There is something truly thrilling about visiting a castle built an entire millennium ago. If you are a castle enthusiast, it is particularly exciting to know you are walking across stone laid as early as the 10th or 11th century!
Even if you cannot visit in person, you might be inspired by this list of the oldest castles in the world. It covers castles in eastern and western Europe and the middle east.
12 of the Oldest Castles Around the World
1. Château de Doué-la-Fontaine (10th century) in France
This is the least famous site on our list of oldest castles in the world. Doué-la-Fontaine was a commune in western France until 2016 when it became part of Doué-en-Anjou. It is located in the center of the historic province Anjou, France, and the town has existed in the area since late antiquity.
Today you can still visit Doué-la-Fontaine to see what’s left of the oldest donjon (also called a keep) in France, built on top of a Carolingian structure in the early 10th century. Many believe it was the first European castle built from stone.
2. Prague Castle (9th century) in Prague, Czech Republic
Prague Castle is one of the largest castles you can see that was built in the middle ages. The early structure included fewer buildings, but over time it was expanded to include more housing and stronger fortifications. Occupying about 70,000 square meters, it is listed by the Guinness Book of Records as the “largest ancient castle in the world.”
Despite its age, Prague Castle still serves as the office of the President of the Czech Republic and as the hiding place for the Bohemian Crown Jewels. Visitors have the opportunity to admire the castle’s Gothic and Romanesque architecture and view impressive art collections housed there.
3. Killyleagh Castle (1180) in Killyleagh, Northern Ireland
Killyleagh Castle is the oldest inhabited castle in Northern Ireland. The Norman knight John de Courcy built the oldest parts of the structure in 1180. It formed part of a set of fortifications that served as protection from the Vikings.
Beginning in the 17th century, the castle became the property of James Hamilton and his descendants. Various family members added walls and towers to the original castle. Today, Killyleagh Castle is the home of Gawn Rowan Hamilton and his family.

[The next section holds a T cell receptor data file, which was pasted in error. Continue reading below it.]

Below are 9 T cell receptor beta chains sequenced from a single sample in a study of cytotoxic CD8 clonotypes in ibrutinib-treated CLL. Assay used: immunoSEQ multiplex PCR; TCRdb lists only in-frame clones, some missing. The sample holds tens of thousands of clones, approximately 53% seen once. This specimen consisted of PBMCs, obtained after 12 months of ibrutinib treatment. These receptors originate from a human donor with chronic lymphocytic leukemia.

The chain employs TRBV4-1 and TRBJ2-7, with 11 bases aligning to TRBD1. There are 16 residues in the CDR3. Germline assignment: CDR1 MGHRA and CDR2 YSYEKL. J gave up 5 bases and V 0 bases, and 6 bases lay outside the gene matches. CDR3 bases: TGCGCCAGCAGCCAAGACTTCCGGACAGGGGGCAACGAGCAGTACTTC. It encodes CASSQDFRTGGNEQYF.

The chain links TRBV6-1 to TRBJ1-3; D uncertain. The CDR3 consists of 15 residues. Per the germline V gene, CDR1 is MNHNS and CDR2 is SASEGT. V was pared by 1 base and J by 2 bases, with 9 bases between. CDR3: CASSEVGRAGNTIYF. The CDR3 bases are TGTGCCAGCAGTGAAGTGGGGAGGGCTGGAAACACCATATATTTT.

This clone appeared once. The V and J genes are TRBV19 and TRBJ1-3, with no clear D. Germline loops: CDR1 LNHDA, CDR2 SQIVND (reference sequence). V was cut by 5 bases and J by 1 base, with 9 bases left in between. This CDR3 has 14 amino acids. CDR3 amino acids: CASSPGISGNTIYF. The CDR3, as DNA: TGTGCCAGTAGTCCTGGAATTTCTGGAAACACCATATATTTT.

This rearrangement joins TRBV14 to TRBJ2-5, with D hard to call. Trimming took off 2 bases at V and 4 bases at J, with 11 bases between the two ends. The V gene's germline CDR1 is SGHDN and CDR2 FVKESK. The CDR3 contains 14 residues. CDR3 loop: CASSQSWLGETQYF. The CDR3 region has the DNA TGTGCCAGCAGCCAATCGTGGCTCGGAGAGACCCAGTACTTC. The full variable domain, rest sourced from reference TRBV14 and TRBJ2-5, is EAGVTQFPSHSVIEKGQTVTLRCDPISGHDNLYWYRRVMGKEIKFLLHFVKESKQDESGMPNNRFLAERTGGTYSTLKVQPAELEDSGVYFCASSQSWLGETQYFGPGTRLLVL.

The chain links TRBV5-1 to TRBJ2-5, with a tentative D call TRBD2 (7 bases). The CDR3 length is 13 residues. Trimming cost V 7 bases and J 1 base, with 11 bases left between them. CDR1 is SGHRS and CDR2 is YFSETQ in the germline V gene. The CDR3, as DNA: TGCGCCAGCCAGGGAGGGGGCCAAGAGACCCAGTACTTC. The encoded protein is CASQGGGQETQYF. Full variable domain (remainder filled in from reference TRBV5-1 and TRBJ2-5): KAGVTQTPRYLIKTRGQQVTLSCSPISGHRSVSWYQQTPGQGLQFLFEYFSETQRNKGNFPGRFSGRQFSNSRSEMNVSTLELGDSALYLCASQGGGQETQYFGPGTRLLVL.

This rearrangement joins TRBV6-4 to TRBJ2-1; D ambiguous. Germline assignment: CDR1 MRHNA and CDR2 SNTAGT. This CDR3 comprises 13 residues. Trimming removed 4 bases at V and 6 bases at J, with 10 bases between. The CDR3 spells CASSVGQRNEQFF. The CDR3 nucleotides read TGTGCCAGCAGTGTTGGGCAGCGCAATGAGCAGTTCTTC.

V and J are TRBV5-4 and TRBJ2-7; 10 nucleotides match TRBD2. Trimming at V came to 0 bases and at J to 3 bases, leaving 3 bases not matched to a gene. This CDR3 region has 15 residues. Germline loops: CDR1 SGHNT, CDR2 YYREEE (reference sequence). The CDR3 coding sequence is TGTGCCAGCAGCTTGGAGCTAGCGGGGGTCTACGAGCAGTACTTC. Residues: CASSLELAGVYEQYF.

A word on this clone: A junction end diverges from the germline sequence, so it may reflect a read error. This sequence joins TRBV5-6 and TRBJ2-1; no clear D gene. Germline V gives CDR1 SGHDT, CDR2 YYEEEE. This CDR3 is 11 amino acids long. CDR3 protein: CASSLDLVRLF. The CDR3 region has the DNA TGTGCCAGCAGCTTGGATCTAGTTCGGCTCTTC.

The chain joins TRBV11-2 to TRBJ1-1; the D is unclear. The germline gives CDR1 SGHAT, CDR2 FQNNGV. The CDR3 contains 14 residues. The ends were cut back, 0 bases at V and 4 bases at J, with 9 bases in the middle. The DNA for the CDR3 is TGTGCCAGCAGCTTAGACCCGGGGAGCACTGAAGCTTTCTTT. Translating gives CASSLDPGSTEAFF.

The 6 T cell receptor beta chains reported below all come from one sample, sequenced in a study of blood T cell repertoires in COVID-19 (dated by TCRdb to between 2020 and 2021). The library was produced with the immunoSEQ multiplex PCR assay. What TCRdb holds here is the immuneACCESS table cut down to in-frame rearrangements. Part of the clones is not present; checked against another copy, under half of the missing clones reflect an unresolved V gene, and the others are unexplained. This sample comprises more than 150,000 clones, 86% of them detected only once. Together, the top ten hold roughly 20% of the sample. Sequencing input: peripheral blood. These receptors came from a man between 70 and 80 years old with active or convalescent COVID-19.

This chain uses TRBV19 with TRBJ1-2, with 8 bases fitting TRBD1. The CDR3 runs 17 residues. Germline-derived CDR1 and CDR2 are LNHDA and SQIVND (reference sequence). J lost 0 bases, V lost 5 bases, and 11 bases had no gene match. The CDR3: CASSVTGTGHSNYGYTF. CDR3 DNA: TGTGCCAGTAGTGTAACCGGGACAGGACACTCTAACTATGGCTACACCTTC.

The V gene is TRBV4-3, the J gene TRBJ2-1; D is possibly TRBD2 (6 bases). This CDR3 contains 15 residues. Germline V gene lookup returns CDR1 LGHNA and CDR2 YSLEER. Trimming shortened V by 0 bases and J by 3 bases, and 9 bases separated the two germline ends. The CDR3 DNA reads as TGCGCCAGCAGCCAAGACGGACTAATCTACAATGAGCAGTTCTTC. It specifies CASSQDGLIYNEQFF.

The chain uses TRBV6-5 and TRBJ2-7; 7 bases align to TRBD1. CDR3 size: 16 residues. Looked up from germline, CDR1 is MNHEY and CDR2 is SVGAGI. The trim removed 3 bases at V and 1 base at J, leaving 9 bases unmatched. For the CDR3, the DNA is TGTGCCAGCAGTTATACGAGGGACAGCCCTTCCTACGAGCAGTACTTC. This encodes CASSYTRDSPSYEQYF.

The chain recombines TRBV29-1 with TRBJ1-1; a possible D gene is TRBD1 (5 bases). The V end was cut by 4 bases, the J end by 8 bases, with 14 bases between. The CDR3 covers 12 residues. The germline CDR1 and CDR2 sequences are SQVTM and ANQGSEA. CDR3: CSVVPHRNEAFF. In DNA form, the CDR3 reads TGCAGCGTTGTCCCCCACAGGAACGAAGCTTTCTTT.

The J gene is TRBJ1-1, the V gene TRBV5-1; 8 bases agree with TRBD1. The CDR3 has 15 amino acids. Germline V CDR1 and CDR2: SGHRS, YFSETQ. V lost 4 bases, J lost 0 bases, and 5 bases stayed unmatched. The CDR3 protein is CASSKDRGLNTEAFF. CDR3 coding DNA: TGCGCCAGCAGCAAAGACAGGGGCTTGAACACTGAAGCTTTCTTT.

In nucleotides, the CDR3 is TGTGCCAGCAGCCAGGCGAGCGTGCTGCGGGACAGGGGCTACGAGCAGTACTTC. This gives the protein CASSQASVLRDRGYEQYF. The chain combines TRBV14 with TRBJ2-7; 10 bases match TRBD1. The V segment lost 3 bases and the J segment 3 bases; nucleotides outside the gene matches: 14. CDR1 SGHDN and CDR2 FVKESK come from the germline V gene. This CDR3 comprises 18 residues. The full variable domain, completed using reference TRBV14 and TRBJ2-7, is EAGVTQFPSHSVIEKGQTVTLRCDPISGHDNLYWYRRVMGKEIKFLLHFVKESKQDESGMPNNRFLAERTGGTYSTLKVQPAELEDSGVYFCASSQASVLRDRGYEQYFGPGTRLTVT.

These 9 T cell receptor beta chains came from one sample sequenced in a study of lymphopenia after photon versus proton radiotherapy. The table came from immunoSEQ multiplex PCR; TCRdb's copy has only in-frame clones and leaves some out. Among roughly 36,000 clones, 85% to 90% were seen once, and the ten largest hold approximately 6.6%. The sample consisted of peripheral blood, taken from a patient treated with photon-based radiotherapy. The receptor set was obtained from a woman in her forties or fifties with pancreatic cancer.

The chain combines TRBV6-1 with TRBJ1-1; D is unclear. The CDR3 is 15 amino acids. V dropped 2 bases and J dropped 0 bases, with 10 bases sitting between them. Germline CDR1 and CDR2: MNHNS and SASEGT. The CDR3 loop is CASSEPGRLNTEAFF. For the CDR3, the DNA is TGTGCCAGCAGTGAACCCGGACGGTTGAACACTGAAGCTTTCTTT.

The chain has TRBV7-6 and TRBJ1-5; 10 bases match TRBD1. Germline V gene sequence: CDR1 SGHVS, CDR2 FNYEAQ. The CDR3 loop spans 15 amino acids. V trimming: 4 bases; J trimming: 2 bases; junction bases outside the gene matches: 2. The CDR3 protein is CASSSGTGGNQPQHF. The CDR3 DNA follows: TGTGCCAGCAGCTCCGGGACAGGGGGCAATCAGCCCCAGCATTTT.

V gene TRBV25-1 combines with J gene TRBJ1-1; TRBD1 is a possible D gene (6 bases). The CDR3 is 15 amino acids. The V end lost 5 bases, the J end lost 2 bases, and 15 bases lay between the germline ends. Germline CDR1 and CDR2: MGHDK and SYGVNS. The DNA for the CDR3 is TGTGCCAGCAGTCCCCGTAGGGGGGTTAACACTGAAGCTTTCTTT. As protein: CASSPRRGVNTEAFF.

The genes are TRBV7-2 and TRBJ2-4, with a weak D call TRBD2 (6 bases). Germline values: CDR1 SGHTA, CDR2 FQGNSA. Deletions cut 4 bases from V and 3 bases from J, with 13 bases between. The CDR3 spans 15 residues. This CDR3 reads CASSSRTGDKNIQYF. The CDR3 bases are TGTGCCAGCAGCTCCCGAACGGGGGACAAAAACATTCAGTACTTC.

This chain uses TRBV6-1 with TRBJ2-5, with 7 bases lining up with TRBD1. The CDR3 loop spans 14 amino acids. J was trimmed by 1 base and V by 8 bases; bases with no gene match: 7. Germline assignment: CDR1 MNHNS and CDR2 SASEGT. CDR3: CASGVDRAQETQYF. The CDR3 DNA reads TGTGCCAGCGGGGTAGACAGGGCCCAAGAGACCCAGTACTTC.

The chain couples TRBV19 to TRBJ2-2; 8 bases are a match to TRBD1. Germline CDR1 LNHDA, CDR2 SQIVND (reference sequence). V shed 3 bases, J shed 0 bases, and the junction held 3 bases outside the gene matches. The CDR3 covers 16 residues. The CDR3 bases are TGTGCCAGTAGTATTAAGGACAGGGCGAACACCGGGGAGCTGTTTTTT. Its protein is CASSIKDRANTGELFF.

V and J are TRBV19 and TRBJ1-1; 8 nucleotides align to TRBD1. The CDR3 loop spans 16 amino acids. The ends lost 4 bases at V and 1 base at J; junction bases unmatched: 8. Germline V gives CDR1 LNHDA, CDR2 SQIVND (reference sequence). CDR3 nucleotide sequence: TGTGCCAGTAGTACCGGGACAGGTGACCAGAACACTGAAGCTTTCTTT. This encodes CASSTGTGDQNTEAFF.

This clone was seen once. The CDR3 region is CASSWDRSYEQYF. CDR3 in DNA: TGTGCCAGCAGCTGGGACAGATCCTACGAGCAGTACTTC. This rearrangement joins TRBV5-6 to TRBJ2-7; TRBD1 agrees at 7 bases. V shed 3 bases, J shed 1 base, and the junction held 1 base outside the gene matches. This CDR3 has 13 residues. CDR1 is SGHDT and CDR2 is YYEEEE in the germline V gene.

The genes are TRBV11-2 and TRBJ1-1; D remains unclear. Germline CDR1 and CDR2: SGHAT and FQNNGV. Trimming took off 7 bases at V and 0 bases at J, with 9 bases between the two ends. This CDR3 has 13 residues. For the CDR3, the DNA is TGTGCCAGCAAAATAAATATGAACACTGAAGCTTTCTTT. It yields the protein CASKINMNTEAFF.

In addition, performers have concerts at the castle and the gate lodges are used for self-catering holiday accommodation. Killyleagh Castle also served as the setting for the children’s television show, Dani’s Castle.
4. Alcázar of Segovia (early 12th century) in Segovia, Spain
Alcázar of Segovia, which translates to “Segovia Fortress,” is a medieval castle that has been used as a fortress, palace, prison, college, and a military academy. Its setting on a rocky crag above the confluence of two rivers is stunning and unique.
The earliest structure at its location was a Roman fort, but the present structure was primarily built in the early 12th century. Some people think it inspired parts of Walt Disney’s design for Cinderella’s castle. The Alcázar is now a museum and military archive. It is a UNESCO World Heritage Site and open to visitors all year.
5. Rochester Castle (12th century) in Rochester, England
During the middle ages, Rochester Castle protected England from invasions from the southeast coast. The Archbishop of Canterbury built the keep of Rochester Castle around 1127 and it is still standing today. King John sieged the castle in the early 13th century, undermining the outer wall and significantly damaging the main structure.
It changed hands and was besieged at least two more times during the 13th century. Henry III and Edward I oversaw its rebuilding. In the 19th century, the castle became a tourist attraction. Rochester Castle is usually still open to visitors but is currently closed for maintenance.
6. Hohensalzburg Castle (1077) in Salzburg, Austria
Like Prague Castle, Hohensalzburg is impressively large for a medieval castle. Sitting on top of a hill in Salzburg, Austria, Hohensalzburg Castle was initially constructed in the 11th century. It was then expanded multiple times, with particularly important additions in the 15th and 17th centuries.